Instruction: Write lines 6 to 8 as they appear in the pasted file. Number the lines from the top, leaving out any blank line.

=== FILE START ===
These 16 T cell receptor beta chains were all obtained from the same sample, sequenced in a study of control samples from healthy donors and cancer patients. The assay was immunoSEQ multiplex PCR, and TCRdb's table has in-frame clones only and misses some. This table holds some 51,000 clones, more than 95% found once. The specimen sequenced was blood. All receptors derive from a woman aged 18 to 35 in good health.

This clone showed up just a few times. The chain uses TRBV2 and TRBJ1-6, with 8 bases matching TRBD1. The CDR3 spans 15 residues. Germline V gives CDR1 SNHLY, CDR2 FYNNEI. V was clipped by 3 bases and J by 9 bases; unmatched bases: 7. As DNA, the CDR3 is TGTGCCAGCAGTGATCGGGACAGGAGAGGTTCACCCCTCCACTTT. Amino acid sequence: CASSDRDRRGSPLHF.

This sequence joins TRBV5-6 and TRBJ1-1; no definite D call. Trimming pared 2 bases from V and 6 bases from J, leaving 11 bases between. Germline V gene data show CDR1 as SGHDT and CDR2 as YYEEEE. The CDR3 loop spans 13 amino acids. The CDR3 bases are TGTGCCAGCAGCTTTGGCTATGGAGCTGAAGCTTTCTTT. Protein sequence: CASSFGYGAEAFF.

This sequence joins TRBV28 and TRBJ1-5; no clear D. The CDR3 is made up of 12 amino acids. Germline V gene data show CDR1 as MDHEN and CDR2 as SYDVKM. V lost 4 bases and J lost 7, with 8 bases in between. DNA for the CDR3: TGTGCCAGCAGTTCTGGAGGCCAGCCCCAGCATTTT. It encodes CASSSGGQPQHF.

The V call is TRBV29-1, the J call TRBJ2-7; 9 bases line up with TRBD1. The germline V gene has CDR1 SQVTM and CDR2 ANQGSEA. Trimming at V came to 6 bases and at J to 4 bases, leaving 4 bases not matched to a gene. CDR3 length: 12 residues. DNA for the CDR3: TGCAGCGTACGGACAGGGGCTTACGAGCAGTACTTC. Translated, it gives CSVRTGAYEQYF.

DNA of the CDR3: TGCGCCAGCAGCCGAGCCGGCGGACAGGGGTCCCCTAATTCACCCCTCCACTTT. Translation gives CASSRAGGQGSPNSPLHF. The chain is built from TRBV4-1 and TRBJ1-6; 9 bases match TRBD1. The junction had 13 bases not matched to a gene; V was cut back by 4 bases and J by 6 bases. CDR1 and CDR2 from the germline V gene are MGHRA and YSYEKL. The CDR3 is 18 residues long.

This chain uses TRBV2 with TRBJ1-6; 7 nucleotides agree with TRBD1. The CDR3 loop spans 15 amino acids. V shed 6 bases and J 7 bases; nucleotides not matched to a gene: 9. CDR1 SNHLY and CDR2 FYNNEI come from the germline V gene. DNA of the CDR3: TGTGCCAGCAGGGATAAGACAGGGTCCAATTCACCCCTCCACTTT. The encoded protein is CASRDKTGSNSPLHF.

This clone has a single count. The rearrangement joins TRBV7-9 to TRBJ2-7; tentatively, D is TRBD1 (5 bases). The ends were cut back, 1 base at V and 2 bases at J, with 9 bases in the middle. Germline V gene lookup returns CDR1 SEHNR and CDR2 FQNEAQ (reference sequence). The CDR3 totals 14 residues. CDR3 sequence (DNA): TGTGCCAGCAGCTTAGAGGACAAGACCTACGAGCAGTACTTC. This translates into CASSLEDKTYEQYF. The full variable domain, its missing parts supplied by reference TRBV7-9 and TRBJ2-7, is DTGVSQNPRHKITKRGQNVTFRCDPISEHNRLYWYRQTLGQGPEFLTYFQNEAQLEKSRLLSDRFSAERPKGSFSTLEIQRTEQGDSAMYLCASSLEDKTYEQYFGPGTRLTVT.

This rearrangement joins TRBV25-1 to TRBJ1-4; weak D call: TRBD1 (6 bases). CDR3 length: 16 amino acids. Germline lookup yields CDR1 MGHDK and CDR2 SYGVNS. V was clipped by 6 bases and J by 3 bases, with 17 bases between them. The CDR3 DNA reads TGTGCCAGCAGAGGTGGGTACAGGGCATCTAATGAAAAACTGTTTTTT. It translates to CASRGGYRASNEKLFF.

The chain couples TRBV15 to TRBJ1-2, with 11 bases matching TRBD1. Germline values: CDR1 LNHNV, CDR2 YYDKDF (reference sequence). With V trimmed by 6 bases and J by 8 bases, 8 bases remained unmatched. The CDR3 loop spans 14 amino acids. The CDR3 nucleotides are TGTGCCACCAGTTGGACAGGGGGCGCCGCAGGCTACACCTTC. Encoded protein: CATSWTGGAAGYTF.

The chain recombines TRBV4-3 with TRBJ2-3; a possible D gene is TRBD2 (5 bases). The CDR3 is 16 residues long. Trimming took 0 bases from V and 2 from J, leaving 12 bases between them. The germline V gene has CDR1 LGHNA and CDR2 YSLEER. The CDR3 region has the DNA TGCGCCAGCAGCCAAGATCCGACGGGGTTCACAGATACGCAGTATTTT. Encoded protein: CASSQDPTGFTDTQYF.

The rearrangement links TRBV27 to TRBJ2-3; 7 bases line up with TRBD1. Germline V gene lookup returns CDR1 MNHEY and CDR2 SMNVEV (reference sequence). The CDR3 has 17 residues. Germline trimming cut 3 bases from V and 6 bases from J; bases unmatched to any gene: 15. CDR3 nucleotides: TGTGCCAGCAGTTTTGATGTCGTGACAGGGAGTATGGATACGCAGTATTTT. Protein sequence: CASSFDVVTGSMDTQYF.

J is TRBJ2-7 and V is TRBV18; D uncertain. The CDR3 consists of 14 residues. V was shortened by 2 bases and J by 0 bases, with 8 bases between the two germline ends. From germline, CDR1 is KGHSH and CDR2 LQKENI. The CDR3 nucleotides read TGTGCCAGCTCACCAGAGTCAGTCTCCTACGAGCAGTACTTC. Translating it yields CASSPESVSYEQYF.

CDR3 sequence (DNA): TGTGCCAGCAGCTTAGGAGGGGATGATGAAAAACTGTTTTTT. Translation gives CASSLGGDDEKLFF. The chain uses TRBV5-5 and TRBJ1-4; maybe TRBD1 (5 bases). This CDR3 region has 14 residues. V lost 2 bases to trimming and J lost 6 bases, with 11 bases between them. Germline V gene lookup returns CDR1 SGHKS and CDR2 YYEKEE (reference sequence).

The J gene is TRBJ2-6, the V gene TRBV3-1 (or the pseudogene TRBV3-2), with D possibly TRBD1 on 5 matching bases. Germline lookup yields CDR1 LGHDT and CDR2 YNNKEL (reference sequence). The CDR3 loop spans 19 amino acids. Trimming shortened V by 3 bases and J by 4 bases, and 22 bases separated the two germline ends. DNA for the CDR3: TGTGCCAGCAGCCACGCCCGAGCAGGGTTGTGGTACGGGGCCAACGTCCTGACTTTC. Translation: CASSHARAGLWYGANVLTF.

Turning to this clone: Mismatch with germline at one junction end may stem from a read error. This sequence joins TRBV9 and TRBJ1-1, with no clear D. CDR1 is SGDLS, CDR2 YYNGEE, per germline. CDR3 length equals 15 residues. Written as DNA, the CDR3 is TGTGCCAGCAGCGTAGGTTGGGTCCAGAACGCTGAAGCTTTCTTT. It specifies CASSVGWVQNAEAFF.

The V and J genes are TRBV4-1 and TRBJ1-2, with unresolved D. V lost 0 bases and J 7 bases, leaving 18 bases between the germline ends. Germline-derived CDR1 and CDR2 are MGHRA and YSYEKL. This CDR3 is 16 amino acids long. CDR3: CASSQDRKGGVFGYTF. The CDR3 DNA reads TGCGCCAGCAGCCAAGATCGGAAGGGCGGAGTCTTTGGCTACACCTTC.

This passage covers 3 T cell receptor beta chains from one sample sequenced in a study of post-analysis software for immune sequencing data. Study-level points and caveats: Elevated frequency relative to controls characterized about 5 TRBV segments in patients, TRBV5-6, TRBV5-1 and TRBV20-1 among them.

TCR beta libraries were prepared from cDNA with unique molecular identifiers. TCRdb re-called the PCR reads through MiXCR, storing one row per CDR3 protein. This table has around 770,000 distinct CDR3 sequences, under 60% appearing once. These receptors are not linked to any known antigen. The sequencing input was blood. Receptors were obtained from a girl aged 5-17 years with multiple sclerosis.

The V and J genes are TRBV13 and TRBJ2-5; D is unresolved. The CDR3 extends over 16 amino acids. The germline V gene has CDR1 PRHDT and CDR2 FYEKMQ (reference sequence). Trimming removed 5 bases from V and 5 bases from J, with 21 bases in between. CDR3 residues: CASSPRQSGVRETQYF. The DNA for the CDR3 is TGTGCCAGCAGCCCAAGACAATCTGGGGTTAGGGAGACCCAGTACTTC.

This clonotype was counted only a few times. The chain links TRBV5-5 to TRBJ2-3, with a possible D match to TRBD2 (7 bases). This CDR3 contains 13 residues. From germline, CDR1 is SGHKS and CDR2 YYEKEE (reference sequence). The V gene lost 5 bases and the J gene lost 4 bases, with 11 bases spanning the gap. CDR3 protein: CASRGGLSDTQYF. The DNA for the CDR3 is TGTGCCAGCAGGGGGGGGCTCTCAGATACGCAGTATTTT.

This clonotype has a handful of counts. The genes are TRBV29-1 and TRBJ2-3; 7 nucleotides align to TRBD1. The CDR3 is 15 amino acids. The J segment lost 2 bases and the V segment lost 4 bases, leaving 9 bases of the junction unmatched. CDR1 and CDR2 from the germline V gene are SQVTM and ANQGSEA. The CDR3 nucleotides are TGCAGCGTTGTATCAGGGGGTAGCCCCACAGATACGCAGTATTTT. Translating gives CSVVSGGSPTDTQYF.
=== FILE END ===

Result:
DNA of the CDR3: TGCGCCAGCAGCCGAGCCGGCGGACAGGGGTCCCCTAATTCACCCCTCCACTTT. Translation gives CASSRAGGQGSPNSPLHF. The chain is built from TRBV4-1 and TRBJ1-6; 9 bases match TRBD1. The junction had 13 bases not matched to a gene; V was cut back by 4 bases and J by 6 bases. CDR1 and CDR2 from the germline V gene are MGHRA and YSYEKL. The CDR3 is 18 residues long.

This chain uses TRBV2 with TRBJ1-6; 7 nucleotides agree with TRBD1. The CDR3 loop spans 15 amino acids. V shed 6 bases and J 7 bases; nucleotides not matched to a gene: 9. CDR1 SNHLY and CDR2 FYNNEI come from the germline V gene. DNA of the CDR3: TGTGCCAGCAGGGATAAGACAGGGTCCAATTCACCCCTCCACTTT. The encoded protein is CASRDKTGSNSPLHF.

This clone has a single count. The rearrangement joins TRBV7-9 to TRBJ2-7; tentatively, D is TRBD1 (5 bases). The ends were cut back, 1 base at V and 2 bases at J, with 9 bases in the middle. Germline V gene lookup returns CDR1 SEHNR and CDR2 FQNEAQ (reference sequence). The CDR3 totals 14 residues. CDR3 sequence (DNA): TGTGCCAGCAGCTTAGAGGACAAGACCTACGAGCAGTACTTC. This translates into CASSLEDKTYEQYF. The full variable domain, its missing parts supplied by reference TRBV7-9 and TRBJ2-7, is DTGVSQNPRHKITKRGQNVTFRCDPISEHNRLYWYRQTLGQGPEFLTYFQNEAQLEKSRLLSDRFSAERPKGSFSTLEIQRTEQGDSAMYLCASSLEDKTYEQYFGPGTRLTVT.